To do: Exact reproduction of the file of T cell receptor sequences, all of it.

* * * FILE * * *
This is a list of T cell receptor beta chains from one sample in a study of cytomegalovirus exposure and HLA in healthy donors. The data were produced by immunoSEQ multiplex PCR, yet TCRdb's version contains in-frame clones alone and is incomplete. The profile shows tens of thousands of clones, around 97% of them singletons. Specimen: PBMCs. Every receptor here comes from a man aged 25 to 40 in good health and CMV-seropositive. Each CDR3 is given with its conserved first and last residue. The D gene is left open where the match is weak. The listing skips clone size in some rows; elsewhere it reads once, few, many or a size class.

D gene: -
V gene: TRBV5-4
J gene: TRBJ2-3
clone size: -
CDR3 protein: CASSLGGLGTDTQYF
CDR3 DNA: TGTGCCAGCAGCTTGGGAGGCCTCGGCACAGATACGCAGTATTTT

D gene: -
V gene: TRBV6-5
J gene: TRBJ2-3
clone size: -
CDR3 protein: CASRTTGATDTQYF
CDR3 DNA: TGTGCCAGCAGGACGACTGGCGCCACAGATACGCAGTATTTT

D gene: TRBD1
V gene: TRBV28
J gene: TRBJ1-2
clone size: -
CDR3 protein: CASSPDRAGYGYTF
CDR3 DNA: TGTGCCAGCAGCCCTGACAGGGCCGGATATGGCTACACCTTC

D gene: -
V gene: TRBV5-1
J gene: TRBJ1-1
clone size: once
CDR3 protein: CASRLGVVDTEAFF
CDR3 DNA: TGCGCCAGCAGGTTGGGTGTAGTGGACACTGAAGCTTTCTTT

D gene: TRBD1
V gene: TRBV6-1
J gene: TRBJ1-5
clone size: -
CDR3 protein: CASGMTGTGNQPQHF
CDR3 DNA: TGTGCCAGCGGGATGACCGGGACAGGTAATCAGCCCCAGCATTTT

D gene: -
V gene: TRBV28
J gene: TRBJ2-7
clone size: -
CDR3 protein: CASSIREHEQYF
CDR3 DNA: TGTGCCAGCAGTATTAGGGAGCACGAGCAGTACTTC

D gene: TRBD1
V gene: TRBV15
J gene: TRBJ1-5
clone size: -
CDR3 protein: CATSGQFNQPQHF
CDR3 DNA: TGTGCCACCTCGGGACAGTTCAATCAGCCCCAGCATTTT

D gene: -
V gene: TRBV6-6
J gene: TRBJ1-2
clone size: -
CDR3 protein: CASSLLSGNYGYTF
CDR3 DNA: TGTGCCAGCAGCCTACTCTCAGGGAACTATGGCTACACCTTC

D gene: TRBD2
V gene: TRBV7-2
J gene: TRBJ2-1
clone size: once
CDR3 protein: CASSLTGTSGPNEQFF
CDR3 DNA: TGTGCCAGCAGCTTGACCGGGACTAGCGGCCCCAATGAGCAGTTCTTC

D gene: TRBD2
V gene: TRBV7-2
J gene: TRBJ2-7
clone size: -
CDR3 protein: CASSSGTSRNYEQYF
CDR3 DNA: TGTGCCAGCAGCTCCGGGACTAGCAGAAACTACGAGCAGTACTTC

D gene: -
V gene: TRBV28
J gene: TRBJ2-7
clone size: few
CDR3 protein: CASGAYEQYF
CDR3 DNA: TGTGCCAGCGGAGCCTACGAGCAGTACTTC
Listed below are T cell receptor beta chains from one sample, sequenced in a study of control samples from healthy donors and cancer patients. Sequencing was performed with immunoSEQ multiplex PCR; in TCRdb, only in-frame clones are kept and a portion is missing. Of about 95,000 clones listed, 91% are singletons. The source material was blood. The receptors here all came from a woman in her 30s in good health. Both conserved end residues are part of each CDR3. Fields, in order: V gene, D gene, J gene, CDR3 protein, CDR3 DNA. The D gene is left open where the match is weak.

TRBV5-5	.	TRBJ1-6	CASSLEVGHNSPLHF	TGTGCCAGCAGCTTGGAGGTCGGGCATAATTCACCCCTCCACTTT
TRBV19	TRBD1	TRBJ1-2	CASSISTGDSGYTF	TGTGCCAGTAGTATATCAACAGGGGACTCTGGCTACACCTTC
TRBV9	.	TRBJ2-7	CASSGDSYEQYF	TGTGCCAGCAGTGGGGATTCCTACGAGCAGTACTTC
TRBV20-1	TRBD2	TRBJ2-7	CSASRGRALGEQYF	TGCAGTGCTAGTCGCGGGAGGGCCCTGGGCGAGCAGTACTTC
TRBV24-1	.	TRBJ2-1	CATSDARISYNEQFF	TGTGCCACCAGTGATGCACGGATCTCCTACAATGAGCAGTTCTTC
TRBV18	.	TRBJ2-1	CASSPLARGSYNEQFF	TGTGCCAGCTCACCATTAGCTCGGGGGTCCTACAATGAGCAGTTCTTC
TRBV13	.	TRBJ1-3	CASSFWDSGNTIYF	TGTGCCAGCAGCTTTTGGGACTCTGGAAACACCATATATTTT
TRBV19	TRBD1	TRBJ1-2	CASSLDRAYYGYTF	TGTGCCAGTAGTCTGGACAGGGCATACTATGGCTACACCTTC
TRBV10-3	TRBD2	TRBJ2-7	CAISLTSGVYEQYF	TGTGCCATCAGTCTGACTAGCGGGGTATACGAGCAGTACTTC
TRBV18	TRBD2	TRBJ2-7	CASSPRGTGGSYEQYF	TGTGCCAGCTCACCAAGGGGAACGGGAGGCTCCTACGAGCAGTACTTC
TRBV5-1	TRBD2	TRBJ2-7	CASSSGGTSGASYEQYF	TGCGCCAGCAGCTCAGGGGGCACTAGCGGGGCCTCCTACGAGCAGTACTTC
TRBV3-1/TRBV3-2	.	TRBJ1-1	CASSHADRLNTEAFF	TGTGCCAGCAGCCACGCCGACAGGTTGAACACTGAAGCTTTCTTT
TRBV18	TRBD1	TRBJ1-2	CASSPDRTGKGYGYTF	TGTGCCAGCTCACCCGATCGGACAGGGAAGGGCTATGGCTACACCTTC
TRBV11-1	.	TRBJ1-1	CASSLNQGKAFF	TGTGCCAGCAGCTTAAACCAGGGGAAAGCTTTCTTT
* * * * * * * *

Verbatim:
This is a list of T cell receptor beta chains from one sample in a study of cytomegalovirus exposure and HLA in healthy donors. The data were produced by immunoSEQ multiplex PCR, yet TCRdb's version contains in-frame clones alone and is incomplete. The profile shows tens of thousands of clones, around 97% of them singletons. Specimen: PBMCs. Every receptor here comes from a man aged 25 to 40 in good health and CMV-seropositive. Each CDR3 is given with its conserved first and last residue. The D gene is left open where the match is weak. The listing skips clone size in some rows; elsewhere it reads once, few, many or a size class.

D gene: -
V gene: TRBV5-4
J gene: TRBJ2-3
clone size: -
CDR3 protein: CASSLGGLGTDTQYF
CDR3 DNA: TGTGCCAGCAGCTTGGGAGGCCTCGGCACAGATACGCAGTATTTT

D gene: -
V gene: TRBV6-5
J gene: TRBJ2-3
clone size: -
CDR3 protein: CASRTTGATDTQYF
CDR3 DNA: TGTGCCAGCAGGACGACTGGCGCCACAGATACGCAGTATTTT

D gene: TRBD1
V gene: TRBV28
J gene: TRBJ1-2
clone size: -
CDR3 protein: CASSPDRAGYGYTF
CDR3 DNA: TGTGCCAGCAGCCCTGACAGGGCCGGATATGGCTACACCTTC

D gene: -
V gene: TRBV5-1
J gene: TRBJ1-1
clone size: once
CDR3 protein: CASRLGVVDTEAFF
CDR3 DNA: TGCGCCAGCAGGTTGGGTGTAGTGGACACTGAAGCTTTCTTT

D gene: TRBD1
V gene: TRBV6-1
J gene: TRBJ1-5
clone size: -
CDR3 protein: CASGMTGTGNQPQHF
CDR3 DNA: TGTGCCAGCGGGATGACCGGGACAGGTAATCAGCCCCAGCATTTT

D gene: -
V gene: TRBV28
J gene: TRBJ2-7
clone size: -
CDR3 protein: CASSIREHEQYF
CDR3 DNA: TGTGCCAGCAGTATTAGGGAGCACGAGCAGTACTTC

D gene: TRBD1
V gene: TRBV15
J gene: TRBJ1-5
clone size: -
CDR3 protein: CATSGQFNQPQHF
CDR3 DNA: TGTGCCACCTCGGGACAGTTCAATCAGCCCCAGCATTTT

D gene: -
V gene: TRBV6-6
J gene: TRBJ1-2
clone size: -
CDR3 protein: CASSLLSGNYGYTF
CDR3 DNA: TGTGCCAGCAGCCTACTCTCAGGGAACTATGGCTACACCTTC

D gene: TRBD2
V gene: TRBV7-2
J gene: TRBJ2-1
clone size: once
CDR3 protein: CASSLTGTSGPNEQFF
CDR3 DNA: TGTGCCAGCAGCTTGACCGGGACTAGCGGCCCCAATGAGCAGTTCTTC

D gene: TRBD2
V gene: TRBV7-2
J gene: TRBJ2-7
clone size: -
CDR3 protein: CASSSGTSRNYEQYF
CDR3 DNA: TGTGCCAGCAGCTCCGGGACTAGCAGAAACTACGAGCAGTACTTC

D gene: -
V gene: TRBV28
J gene: TRBJ2-7
clone size: few
CDR3 protein: CASGAYEQYF
CDR3 DNA: TGTGCCAGCGGAGCCTACGAGCAGTACTTC
Listed below are T cell receptor beta chains from one sample, sequenced in a study of control samples from healthy donors and cancer patients. Sequencing was performed with immunoSEQ multiplex PCR; in TCRdb, only in-frame clones are kept and a portion is missing. Of about 95,000 clones listed, 91% are singletons. The source material was blood. The receptors here all came from a woman in her 30s in good health. Both conserved end residues are part of each CDR3. Fields, in order: V gene, D gene, J gene, CDR3 protein, CDR3 DNA. The D gene is left open where the match is weak.

TRBV5-5	.	TRBJ1-6	CASSLEVGHNSPLHF	TGTGCCAGCAGCTTGGAGGTCGGGCATAATTCACCCCTCCACTTT
TRBV19	TRBD1	TRBJ1-2	CASSISTGDSGYTF	TGTGCCAGTAGTATATCAACAGGGGACTCTGGCTACACCTTC
TRBV9	.	TRBJ2-7	CASSGDSYEQYF	TGTGCCAGCAGTGGGGATTCCTACGAGCAGTACTTC
TRBV20-1	TRBD2	TRBJ2-7	CSASRGRALGEQYF	TGCAGTGCTAGTCGCGGGAGGGCCCTGGGCGAGCAGTACTTC
TRBV24-1	.	TRBJ2-1	CATSDARISYNEQFF	TGTGCCACCAGTGATGCACGGATCTCCTACAATGAGCAGTTCTTC
TRBV18	.	TRBJ2-1	CASSPLARGSYNEQFF	TGTGCCAGCTCACCATTAGCTCGGGGGTCCTACAATGAGCAGTTCTTC
TRBV13	.	TRBJ1-3	CASSFWDSGNTIYF	TGTGCCAGCAGCTTTTGGGACTCTGGAAACACCATATATTTT
TRBV19	TRBD1	TRBJ1-2	CASSLDRAYYGYTF	TGTGCCAGTAGTCTGGACAGGGCATACTATGGCTACACCTTC
TRBV10-3	TRBD2	TRBJ2-7	CAISLTSGVYEQYF	TGTGCCATCAGTCTGACTAGCGGGGTATACGAGCAGTACTTC
TRBV18	TRBD2	TRBJ2-7	CASSPRGTGGSYEQYF	TGTGCCAGCTCACCAAGGGGAACGGGAGGCTCCTACGAGCAGTACTTC
TRBV5-1	TRBD2	TRBJ2-7	CASSSGGTSGASYEQYF	TGCGCCAGCAGCTCAGGGGGCACTAGCGGGGCCTCCTACGAGCAGTACTTC
TRBV3-1/TRBV3-2	.	TRBJ1-1	CASSHADRLNTEAFF	TGTGCCAGCAGCCACGCCGACAGGTTGAACACTGAAGCTTTCTTT
TRBV18	TRBD1	TRBJ1-2	CASSPDRTGKGYGYTF	TGTGCCAGCTCACCCGATCGGACAGGGAAGGGCTATGGCTACACCTTC
TRBV11-1	.	TRBJ1-1	CASSLNQGKAFF	TGTGCCAGCAGCTTAAACCAGGGGAAAGCTTTCTTT